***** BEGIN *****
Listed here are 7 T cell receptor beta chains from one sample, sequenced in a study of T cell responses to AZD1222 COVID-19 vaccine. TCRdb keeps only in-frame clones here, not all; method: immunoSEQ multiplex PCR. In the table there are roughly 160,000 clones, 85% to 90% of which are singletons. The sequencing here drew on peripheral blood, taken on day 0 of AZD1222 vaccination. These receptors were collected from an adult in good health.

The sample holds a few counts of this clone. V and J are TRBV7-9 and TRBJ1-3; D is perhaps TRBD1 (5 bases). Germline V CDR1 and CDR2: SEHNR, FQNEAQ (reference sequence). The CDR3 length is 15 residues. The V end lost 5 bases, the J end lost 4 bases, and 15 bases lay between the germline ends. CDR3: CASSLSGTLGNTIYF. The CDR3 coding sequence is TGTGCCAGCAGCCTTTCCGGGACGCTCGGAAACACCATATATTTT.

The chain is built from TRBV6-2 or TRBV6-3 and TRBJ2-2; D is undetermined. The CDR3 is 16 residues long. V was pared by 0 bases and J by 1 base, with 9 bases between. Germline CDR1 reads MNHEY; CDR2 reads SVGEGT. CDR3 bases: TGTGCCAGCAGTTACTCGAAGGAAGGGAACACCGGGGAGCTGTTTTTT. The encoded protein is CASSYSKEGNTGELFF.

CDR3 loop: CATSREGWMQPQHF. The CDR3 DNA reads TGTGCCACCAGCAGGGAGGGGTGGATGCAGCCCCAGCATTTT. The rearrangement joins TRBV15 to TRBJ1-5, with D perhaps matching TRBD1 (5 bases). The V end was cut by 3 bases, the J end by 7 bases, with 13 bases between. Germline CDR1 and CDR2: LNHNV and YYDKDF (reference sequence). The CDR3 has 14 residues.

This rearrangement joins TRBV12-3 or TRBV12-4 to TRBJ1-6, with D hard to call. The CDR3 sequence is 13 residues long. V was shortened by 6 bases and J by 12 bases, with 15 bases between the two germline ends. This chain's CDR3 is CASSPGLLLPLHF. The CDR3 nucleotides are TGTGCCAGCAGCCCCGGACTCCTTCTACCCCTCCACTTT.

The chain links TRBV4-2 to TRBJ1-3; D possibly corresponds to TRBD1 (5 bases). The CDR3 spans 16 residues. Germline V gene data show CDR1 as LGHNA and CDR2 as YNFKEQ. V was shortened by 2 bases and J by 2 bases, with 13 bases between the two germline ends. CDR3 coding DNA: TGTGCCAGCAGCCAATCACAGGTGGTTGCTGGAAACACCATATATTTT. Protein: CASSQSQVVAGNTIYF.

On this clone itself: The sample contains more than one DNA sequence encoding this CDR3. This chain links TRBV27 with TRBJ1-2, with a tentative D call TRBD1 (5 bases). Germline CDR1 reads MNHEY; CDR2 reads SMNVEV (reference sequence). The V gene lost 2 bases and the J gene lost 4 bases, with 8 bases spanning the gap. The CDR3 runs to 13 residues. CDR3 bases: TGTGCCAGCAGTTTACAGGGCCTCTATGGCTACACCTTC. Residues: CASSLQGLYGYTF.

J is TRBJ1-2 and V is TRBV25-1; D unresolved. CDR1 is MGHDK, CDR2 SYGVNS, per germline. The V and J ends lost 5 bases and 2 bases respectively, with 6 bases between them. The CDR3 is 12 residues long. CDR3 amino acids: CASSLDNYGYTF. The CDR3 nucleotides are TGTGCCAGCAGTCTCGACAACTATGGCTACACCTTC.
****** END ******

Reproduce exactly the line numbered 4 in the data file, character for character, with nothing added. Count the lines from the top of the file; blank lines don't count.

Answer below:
CDR3 loop: CATSREGWMQPQHF. The CDR3 DNA reads TGTGCCACCAGCAGGGAGGGGTGGATGCAGCCCCAGCATTTT. The rearrangement joins TRBV15 to TRBJ1-5, with D perhaps matching TRBD1 (5 bases). The V end was cut by 3 bases, the J end by 7 bases, with 13 bases between. Germline CDR1 and CDR2: LNHNV and YYDKDF (reference sequence). The CDR3 has 14 residues.